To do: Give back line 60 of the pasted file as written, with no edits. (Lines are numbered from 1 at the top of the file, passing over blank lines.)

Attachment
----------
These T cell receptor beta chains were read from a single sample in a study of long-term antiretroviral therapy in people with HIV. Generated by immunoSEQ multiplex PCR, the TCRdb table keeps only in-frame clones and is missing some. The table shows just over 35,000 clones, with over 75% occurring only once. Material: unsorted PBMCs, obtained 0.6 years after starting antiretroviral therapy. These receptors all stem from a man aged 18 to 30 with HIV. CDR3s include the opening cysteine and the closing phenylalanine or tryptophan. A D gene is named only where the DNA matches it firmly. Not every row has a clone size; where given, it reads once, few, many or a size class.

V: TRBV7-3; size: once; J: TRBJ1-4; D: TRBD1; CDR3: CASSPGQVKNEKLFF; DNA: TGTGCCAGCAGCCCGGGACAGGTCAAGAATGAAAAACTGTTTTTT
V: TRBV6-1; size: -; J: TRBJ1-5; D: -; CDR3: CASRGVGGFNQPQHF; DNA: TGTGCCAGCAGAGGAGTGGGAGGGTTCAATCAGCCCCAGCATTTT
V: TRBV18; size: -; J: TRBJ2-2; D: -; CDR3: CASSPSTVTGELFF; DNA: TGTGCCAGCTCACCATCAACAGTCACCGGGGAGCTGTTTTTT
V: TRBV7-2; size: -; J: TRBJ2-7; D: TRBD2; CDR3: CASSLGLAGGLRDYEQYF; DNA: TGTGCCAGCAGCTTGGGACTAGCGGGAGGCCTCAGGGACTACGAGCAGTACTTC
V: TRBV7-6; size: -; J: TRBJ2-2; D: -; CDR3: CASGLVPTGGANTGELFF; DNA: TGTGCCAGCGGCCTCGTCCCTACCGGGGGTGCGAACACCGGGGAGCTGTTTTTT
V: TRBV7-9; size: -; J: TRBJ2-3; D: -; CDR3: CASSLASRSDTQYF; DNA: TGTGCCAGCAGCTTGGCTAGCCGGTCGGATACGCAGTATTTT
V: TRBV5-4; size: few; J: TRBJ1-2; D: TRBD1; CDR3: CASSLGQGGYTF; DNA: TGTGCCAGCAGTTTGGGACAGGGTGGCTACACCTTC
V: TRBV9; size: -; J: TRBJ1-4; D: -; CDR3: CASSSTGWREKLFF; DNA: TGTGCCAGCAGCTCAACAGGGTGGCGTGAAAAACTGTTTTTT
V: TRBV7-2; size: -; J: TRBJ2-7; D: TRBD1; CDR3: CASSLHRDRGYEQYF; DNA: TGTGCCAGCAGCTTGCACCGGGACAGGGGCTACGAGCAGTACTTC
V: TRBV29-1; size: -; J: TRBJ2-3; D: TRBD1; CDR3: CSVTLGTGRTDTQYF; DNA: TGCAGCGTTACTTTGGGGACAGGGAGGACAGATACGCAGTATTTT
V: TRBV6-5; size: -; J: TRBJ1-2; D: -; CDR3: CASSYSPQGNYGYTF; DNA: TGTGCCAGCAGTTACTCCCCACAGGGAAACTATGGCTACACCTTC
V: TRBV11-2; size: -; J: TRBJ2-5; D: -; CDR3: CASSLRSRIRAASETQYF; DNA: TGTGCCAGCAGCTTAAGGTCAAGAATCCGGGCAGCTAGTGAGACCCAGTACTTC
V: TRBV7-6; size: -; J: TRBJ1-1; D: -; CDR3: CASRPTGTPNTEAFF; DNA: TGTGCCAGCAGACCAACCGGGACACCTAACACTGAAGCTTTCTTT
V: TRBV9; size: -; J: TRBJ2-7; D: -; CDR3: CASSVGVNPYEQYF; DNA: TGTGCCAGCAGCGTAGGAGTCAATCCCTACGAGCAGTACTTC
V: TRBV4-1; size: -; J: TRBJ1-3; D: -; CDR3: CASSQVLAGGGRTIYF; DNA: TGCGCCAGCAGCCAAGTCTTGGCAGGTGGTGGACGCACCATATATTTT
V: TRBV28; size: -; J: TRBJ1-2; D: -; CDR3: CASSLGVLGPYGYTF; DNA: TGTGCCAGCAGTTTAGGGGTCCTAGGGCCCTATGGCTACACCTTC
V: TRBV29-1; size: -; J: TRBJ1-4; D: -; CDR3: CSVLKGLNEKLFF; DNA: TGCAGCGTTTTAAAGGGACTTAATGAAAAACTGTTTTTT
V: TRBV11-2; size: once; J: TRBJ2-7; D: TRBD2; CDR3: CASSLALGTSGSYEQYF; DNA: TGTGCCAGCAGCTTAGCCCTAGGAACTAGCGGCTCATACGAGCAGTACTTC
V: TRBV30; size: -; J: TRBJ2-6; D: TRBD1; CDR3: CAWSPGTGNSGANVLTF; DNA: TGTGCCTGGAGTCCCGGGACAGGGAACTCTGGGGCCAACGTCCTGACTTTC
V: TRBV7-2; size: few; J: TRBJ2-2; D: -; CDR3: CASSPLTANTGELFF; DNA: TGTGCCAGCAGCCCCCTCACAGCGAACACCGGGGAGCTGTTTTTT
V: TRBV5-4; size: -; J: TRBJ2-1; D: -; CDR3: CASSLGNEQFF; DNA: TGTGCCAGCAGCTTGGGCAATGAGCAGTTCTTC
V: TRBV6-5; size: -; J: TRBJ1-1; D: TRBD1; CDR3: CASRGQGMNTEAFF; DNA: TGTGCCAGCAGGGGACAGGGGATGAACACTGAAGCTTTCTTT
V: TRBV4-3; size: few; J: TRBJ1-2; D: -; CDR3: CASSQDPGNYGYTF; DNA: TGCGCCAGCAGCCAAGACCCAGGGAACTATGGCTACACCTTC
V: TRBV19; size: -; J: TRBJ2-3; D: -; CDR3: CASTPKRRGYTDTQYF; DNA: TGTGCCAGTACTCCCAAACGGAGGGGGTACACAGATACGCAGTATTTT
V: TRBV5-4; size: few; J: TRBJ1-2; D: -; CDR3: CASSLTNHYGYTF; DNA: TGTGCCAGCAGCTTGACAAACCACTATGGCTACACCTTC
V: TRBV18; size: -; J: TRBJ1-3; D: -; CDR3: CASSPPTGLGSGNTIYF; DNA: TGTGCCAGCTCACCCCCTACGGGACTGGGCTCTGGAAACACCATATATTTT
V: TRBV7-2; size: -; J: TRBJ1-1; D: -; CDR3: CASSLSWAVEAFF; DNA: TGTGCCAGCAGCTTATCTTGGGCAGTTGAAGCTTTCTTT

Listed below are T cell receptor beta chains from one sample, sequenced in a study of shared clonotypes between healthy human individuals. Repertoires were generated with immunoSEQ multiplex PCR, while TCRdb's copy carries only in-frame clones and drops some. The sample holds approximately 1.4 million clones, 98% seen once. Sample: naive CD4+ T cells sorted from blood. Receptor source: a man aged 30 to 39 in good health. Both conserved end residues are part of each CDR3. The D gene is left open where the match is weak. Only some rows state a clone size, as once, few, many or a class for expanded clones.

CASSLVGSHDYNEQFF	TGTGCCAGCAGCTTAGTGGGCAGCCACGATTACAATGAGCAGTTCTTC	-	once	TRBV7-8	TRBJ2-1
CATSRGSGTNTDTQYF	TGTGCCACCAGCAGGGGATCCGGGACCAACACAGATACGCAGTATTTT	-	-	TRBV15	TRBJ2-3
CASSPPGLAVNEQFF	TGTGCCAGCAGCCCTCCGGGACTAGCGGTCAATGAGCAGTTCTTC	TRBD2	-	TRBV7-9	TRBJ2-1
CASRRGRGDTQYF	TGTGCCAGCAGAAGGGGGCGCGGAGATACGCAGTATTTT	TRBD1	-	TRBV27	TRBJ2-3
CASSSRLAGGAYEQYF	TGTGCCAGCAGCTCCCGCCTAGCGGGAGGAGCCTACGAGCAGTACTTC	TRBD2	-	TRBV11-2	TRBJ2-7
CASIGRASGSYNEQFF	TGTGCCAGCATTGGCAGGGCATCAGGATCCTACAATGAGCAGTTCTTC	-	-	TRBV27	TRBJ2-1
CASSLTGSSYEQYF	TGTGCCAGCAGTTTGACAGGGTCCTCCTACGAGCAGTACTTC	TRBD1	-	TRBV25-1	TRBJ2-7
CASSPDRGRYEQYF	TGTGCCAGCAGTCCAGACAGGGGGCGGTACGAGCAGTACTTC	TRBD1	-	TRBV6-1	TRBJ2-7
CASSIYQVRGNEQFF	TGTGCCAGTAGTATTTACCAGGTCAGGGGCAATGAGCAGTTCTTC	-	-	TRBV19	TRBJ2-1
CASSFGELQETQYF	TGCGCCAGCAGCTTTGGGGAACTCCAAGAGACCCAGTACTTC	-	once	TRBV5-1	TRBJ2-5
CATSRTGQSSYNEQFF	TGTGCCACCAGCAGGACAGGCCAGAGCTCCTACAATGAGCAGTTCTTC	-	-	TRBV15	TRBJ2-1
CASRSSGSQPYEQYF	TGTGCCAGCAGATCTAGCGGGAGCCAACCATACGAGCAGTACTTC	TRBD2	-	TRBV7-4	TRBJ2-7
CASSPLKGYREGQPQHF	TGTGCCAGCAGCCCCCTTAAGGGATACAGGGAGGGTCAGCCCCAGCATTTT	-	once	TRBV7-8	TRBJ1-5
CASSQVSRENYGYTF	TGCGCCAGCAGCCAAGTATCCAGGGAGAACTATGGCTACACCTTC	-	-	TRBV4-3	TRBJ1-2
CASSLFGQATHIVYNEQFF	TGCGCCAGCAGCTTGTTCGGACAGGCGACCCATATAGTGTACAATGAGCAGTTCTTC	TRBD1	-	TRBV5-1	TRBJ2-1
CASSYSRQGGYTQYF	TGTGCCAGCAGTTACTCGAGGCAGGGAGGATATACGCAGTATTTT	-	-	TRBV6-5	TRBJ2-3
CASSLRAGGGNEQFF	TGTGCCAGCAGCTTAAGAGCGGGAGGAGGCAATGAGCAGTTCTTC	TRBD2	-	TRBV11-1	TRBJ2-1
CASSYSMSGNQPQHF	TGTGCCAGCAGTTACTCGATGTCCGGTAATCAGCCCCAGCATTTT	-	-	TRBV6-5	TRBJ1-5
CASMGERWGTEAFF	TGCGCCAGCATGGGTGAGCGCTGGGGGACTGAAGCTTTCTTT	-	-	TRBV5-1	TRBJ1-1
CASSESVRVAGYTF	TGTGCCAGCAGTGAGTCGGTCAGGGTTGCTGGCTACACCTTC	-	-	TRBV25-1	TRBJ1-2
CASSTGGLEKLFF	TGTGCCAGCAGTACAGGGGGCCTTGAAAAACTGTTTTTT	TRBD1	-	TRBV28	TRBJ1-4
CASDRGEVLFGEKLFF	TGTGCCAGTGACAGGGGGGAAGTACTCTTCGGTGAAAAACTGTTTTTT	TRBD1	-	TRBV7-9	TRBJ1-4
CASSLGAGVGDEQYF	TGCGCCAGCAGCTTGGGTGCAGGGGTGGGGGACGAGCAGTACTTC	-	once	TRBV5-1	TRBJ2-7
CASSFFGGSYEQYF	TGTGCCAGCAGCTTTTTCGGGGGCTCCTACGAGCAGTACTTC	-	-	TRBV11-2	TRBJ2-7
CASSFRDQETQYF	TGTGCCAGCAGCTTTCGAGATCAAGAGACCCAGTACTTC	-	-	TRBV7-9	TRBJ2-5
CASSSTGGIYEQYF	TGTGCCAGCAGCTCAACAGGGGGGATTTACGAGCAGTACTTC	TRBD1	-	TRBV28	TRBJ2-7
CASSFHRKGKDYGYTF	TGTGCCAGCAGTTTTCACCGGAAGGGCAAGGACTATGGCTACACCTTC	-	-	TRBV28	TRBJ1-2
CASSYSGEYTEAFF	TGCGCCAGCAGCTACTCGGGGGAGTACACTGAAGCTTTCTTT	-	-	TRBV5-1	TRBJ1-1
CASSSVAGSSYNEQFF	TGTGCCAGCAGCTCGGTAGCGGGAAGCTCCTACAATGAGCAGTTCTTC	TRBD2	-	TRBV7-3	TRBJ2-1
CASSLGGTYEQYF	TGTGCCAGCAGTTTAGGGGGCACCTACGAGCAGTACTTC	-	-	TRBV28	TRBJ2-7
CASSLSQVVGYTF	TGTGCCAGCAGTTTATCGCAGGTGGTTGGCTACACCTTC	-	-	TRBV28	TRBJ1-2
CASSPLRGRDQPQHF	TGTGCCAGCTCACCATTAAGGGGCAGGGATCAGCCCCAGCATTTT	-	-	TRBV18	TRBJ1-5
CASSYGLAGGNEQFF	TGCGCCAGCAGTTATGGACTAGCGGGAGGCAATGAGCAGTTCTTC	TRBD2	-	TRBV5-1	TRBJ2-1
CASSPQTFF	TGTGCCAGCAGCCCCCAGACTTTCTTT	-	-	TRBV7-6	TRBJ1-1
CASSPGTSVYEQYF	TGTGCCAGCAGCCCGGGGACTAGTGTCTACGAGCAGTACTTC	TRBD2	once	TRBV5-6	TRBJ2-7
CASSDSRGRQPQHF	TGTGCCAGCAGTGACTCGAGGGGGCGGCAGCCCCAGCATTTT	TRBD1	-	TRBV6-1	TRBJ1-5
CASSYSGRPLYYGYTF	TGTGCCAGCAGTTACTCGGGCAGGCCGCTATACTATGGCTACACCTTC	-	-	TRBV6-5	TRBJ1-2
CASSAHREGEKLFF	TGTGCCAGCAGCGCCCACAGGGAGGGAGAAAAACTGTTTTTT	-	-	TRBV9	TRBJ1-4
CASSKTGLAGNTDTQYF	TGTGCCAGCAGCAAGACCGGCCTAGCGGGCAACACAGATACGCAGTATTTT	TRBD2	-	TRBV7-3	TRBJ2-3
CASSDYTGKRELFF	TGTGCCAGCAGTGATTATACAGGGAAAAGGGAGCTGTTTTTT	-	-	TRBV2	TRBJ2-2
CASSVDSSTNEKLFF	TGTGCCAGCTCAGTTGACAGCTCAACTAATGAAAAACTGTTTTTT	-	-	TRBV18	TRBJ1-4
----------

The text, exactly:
CASSLSQVVGYTF	TGTGCCAGCAGTTTATCGCAGGTGGTTGGCTACACCTTC	-	-	TRBV28	TRBJ1-2